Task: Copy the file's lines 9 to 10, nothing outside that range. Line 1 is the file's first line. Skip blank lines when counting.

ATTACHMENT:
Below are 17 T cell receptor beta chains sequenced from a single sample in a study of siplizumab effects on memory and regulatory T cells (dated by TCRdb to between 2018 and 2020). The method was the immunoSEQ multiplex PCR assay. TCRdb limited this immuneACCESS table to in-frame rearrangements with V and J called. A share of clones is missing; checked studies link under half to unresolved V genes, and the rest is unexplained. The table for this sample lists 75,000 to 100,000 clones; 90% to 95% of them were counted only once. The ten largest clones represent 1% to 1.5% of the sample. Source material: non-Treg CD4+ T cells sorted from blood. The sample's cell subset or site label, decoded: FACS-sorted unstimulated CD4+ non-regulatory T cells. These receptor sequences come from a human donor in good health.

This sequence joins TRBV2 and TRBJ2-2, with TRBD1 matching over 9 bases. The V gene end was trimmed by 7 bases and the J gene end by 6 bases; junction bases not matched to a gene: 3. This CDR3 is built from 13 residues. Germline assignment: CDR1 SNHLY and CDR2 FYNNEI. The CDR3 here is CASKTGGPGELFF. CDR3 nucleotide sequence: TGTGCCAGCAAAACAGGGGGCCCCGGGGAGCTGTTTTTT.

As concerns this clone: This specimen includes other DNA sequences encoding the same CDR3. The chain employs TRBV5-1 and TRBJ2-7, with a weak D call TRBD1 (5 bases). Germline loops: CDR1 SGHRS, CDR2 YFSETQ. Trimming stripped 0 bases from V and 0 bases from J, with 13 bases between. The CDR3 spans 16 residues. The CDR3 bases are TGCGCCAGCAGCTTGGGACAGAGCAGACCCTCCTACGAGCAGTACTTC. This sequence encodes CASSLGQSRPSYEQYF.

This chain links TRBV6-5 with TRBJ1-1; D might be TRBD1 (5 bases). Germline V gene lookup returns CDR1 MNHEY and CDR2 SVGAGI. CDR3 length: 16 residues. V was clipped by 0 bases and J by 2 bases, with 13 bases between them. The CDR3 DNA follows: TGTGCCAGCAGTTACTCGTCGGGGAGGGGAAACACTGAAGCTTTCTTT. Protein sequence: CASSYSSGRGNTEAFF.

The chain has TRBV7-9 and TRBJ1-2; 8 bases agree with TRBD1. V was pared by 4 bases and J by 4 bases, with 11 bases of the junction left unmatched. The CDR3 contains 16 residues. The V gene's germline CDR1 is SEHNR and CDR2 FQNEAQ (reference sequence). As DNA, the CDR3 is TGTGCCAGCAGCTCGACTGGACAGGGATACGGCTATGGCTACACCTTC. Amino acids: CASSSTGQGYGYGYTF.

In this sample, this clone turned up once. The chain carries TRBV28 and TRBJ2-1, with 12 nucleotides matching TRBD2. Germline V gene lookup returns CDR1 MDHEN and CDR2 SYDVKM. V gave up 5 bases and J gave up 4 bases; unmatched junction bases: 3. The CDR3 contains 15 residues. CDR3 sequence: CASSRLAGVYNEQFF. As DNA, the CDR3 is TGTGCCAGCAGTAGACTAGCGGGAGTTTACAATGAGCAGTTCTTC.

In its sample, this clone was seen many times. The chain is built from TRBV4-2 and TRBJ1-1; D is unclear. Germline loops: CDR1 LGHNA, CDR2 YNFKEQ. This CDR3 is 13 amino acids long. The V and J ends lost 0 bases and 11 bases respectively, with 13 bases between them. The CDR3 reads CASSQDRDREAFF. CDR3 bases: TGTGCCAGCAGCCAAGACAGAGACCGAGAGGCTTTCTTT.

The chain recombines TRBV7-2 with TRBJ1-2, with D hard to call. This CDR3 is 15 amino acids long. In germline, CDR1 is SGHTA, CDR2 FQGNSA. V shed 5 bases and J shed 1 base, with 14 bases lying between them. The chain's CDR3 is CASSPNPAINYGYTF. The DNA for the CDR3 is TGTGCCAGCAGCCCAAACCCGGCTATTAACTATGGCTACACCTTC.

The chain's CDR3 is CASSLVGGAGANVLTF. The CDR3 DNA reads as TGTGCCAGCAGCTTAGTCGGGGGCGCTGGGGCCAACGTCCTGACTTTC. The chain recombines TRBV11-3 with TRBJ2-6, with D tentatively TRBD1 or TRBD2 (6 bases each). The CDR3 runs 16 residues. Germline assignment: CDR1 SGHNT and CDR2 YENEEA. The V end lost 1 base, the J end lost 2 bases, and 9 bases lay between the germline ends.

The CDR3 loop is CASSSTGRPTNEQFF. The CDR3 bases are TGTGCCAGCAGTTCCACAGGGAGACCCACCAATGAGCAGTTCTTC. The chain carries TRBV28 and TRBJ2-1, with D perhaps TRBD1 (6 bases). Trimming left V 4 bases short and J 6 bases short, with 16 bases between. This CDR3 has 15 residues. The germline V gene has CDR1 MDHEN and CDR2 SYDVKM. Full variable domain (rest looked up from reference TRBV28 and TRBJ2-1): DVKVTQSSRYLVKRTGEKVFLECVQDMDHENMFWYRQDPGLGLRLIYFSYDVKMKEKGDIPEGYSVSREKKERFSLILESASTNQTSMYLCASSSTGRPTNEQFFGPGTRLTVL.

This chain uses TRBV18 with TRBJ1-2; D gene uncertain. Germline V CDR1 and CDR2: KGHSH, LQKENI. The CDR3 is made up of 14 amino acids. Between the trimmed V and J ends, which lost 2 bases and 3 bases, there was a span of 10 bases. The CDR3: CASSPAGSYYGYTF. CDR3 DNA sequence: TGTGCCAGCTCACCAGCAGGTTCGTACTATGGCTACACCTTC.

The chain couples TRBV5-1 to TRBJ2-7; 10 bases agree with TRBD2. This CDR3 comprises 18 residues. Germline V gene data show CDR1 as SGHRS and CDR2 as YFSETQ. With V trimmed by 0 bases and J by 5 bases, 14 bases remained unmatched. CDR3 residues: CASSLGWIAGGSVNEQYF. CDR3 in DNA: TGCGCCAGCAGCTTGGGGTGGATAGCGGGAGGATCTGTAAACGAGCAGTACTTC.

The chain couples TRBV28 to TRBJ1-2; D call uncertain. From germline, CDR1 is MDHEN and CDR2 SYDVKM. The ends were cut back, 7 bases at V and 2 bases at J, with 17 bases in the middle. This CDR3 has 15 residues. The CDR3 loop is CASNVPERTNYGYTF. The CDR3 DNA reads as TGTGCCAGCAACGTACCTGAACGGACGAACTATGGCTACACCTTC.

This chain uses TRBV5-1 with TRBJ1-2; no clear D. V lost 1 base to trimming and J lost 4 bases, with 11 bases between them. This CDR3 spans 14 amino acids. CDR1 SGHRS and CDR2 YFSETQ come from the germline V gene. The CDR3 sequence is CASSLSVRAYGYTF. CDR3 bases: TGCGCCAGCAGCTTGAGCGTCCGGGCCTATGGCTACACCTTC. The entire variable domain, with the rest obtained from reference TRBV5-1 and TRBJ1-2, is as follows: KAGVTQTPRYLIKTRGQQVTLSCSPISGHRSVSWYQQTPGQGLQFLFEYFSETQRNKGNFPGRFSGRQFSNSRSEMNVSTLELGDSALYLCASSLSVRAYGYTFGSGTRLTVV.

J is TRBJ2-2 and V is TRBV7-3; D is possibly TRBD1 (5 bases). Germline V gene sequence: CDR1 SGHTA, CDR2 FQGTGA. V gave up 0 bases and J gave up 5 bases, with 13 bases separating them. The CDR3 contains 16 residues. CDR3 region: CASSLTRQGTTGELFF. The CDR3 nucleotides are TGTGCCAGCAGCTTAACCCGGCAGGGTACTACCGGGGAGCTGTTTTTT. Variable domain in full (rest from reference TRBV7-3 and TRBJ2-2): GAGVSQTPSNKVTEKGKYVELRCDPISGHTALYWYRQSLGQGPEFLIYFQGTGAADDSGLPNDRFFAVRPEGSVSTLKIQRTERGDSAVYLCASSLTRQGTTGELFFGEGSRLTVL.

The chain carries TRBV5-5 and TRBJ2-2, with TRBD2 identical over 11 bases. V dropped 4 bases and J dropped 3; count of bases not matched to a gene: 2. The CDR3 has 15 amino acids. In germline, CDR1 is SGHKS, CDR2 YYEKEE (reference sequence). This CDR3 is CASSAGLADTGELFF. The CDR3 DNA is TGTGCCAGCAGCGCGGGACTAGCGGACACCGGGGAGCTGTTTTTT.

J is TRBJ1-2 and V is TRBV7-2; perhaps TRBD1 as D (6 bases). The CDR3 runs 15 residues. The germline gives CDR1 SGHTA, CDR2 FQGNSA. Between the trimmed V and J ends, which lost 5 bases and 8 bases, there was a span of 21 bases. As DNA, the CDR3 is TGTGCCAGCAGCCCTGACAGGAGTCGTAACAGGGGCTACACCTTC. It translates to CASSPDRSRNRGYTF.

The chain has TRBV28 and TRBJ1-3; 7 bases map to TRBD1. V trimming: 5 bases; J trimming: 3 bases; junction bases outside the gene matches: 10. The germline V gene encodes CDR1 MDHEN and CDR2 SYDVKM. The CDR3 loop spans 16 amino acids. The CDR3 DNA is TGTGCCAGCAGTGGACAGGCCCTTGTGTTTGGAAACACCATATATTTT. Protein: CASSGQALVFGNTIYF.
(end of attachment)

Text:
The chain's CDR3 is CASSLVGGAGANVLTF. The CDR3 DNA reads as TGTGCCAGCAGCTTAGTCGGGGGCGCTGGGGCCAACGTCCTGACTTTC. The chain recombines TRBV11-3 with TRBJ2-6, with D tentatively TRBD1 or TRBD2 (6 bases each). The CDR3 runs 16 residues. Germline assignment: CDR1 SGHNT and CDR2 YENEEA. The V end lost 1 base, the J end lost 2 bases, and 9 bases lay between the germline ends.

The CDR3 loop is CASSSTGRPTNEQFF. The CDR3 bases are TGTGCCAGCAGTTCCACAGGGAGACCCACCAATGAGCAGTTCTTC. The chain carries TRBV28 and TRBJ2-1, with D perhaps TRBD1 (6 bases). Trimming left V 4 bases short and J 6 bases short, with 16 bases between. This CDR3 has 15 residues. The germline V gene has CDR1 MDHEN and CDR2 SYDVKM. Full variable domain (rest looked up from reference TRBV28 and TRBJ2-1): DVKVTQSSRYLVKRTGEKVFLECVQDMDHENMFWYRQDPGLGLRLIYFSYDVKMKEKGDIPEGYSVSREKKERFSLILESASTNQTSMYLCASSSTGRPTNEQFFGPGTRLTVL.